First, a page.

Did you make a New Year’s Resolution for 2021? Maybe you resolved to lose weight, save money, travel, or spend more time with family. This year I would encourage you to also resolve to address your estate plan. It may not be as sexy as resolving to get back to your college weight or seeing Paris at night, but I assure you it is just as important. An estate plan is an investment in your own peace of mind knowing that your own interests and wishes, as well as those of your family, are protected.
The following questions may help you to start thinking about your own estate plan and the types of questions you should be asking.
Review Your Estate Plan
Family dynamics change all the time. People get married, divorced, have children, and all of these life changing events can impact your estate plan. As such, it is important that you review your plan and ask some basic questions:
- Does your Will accurately reflect who you want to inherit your estate? Maybe you have had additional children since your Will was first executed? Or maybe you now have grandchildren? It is important that your Will accommodates these changes.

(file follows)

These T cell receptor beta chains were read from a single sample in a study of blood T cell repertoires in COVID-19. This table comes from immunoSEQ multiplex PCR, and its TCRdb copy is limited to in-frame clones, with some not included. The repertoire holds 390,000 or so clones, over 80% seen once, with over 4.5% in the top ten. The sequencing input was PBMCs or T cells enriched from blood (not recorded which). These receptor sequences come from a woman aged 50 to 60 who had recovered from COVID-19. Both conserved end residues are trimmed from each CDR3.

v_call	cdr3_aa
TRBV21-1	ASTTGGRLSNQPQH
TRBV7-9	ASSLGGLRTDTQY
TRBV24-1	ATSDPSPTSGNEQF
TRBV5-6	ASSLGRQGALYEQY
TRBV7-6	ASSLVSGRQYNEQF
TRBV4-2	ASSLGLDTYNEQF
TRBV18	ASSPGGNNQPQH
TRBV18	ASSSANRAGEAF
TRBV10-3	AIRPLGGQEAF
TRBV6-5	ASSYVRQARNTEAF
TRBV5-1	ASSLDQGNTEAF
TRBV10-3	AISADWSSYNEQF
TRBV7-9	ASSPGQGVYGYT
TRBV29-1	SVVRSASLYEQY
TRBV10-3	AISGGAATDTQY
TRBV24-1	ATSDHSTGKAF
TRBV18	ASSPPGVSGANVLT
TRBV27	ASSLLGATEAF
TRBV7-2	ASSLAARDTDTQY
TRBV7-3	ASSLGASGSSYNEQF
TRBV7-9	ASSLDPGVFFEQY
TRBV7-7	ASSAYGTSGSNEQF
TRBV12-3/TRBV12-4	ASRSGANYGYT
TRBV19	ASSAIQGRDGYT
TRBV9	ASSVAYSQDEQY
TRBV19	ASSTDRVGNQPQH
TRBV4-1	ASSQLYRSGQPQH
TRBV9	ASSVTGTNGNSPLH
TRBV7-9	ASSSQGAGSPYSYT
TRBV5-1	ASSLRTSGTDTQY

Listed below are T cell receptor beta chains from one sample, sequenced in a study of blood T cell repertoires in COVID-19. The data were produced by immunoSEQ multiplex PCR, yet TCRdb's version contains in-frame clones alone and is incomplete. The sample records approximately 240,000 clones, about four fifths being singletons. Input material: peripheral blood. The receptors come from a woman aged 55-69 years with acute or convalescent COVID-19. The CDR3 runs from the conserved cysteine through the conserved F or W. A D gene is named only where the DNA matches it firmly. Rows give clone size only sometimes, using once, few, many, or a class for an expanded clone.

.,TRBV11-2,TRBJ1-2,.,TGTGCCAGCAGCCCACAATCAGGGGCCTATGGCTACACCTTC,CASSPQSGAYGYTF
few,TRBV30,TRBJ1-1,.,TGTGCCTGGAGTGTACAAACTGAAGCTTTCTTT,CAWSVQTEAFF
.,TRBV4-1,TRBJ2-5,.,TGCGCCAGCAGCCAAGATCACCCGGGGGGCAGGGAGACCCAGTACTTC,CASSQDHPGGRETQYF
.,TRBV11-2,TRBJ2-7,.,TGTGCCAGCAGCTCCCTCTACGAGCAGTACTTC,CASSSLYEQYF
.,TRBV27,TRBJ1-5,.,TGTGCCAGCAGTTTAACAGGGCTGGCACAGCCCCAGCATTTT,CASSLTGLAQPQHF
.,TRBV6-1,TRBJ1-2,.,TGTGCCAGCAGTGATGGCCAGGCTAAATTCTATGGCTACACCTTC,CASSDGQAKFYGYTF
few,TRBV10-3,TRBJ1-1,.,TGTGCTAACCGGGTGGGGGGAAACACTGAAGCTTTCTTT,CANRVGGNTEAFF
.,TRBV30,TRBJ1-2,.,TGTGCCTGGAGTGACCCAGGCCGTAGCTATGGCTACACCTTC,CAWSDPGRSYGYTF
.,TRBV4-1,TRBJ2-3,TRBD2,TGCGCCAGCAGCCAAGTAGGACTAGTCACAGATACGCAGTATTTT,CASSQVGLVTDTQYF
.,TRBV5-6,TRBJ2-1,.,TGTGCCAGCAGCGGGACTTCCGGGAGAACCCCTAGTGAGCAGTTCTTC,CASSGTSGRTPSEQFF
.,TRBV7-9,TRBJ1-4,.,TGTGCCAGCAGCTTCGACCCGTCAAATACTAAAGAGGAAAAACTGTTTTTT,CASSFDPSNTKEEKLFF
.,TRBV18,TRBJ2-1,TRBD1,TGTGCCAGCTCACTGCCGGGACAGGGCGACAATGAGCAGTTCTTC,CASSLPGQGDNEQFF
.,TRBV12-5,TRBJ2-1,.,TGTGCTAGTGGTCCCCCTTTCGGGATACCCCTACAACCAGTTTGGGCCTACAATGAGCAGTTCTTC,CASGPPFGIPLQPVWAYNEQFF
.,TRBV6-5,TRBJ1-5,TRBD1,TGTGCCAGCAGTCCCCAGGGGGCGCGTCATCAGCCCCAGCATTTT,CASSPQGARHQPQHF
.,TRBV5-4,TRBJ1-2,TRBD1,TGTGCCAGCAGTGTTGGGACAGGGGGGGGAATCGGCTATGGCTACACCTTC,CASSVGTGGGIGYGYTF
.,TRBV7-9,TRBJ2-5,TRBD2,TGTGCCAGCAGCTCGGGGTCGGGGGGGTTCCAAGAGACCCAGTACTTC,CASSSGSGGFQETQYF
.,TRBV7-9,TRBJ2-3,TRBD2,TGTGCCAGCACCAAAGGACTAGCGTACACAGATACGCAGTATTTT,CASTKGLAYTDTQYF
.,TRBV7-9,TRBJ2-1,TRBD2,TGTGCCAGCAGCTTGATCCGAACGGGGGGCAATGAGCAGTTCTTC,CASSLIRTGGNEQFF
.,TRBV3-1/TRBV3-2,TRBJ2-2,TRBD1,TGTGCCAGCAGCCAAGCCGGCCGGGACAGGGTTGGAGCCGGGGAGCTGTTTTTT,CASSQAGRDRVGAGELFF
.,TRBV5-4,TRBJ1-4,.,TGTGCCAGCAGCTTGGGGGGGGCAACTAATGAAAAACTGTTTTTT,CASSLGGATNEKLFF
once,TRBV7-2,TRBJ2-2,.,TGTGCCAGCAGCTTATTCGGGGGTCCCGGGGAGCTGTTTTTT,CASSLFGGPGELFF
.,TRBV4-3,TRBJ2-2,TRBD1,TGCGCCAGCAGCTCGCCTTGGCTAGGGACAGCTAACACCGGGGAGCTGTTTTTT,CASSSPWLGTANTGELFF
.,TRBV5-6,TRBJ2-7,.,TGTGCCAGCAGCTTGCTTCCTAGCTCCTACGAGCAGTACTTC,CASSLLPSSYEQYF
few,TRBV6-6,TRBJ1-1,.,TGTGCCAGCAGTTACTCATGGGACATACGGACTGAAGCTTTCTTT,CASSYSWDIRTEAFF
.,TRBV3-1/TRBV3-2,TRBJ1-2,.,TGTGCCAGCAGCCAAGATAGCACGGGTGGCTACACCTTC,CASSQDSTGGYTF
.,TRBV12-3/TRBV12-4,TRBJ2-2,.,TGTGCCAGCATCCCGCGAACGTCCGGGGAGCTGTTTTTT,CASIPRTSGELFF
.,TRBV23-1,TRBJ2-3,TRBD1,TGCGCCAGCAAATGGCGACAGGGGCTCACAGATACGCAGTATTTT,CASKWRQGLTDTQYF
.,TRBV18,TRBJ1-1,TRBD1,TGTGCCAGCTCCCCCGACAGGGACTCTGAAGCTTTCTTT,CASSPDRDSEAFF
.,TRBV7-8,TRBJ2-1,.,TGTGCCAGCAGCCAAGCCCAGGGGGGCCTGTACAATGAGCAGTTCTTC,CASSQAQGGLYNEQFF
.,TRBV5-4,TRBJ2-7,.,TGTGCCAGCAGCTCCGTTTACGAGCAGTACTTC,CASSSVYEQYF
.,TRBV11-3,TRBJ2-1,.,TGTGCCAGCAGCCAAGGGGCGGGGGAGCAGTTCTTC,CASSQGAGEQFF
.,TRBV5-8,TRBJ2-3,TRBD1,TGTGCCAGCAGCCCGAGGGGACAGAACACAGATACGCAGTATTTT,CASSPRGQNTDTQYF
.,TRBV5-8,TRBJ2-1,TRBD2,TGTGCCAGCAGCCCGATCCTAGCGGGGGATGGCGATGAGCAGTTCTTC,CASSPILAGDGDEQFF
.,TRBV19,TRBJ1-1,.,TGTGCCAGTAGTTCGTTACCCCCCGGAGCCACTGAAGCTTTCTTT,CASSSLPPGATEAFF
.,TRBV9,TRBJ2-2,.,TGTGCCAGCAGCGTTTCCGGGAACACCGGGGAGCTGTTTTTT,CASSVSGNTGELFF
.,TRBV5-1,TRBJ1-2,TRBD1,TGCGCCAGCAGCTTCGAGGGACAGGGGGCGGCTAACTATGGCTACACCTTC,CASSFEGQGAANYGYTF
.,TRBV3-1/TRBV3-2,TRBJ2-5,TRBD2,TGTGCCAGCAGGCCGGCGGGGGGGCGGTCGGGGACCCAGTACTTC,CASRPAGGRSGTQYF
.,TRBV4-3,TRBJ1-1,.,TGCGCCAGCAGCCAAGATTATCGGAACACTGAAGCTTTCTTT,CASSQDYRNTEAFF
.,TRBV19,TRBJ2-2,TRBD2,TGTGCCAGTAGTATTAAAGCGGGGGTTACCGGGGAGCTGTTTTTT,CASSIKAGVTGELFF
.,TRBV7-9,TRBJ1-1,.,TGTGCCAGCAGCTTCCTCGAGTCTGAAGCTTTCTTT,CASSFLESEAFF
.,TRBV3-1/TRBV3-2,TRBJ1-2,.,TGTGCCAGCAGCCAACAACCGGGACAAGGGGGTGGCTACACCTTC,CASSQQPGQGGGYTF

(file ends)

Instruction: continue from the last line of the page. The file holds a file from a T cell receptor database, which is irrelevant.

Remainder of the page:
- Do the trust terms set forth in your Will still apply? If you have children there is probably a testamentary trust in your Will. This provision controls how assets passing to your children will be managed and distributed. Maybe you have recently had your first grandchild? Maybe you have a child with marital or creditor issues? Or maybe your child has had issues with drugs or alcohol? All of these issues could require revisions to the trust provision in your Will to protect your child’s inheritance.
- Do the fiduciaries you selected in your estate plan still make sense? When you drafted your plan you named an executor, a guardian, a trustee, and you most likely named agents to act as your power of attorney for finances and medical decisions. Do you still have a relationship with the individuals you selected to these roles? Are there other people who may be better suited to fulfill these roles? Can the individuals you selected still fulfill these roles? It may be important to rethink these selections and update your estate planning documents accordingly.
If You Don’t Have an Estate Plan – Get One
As I mentioned above, an estate plan is an investment. But it is not just an investment for the wealthy. And the process does not have to be overly complicated. At a minimum, individuals should sign a Will, Durable Power of Attorney, and a Durable Health Care Power of Attorney and Living Will. These documents will ensure that you have someone to handle your finances and make medical decisions if you were ever to become incapacitated, and also set forth a plan for the distribution of your assets and the care for your children upon your death.
Review Beneficiary Designations and Inventory Assets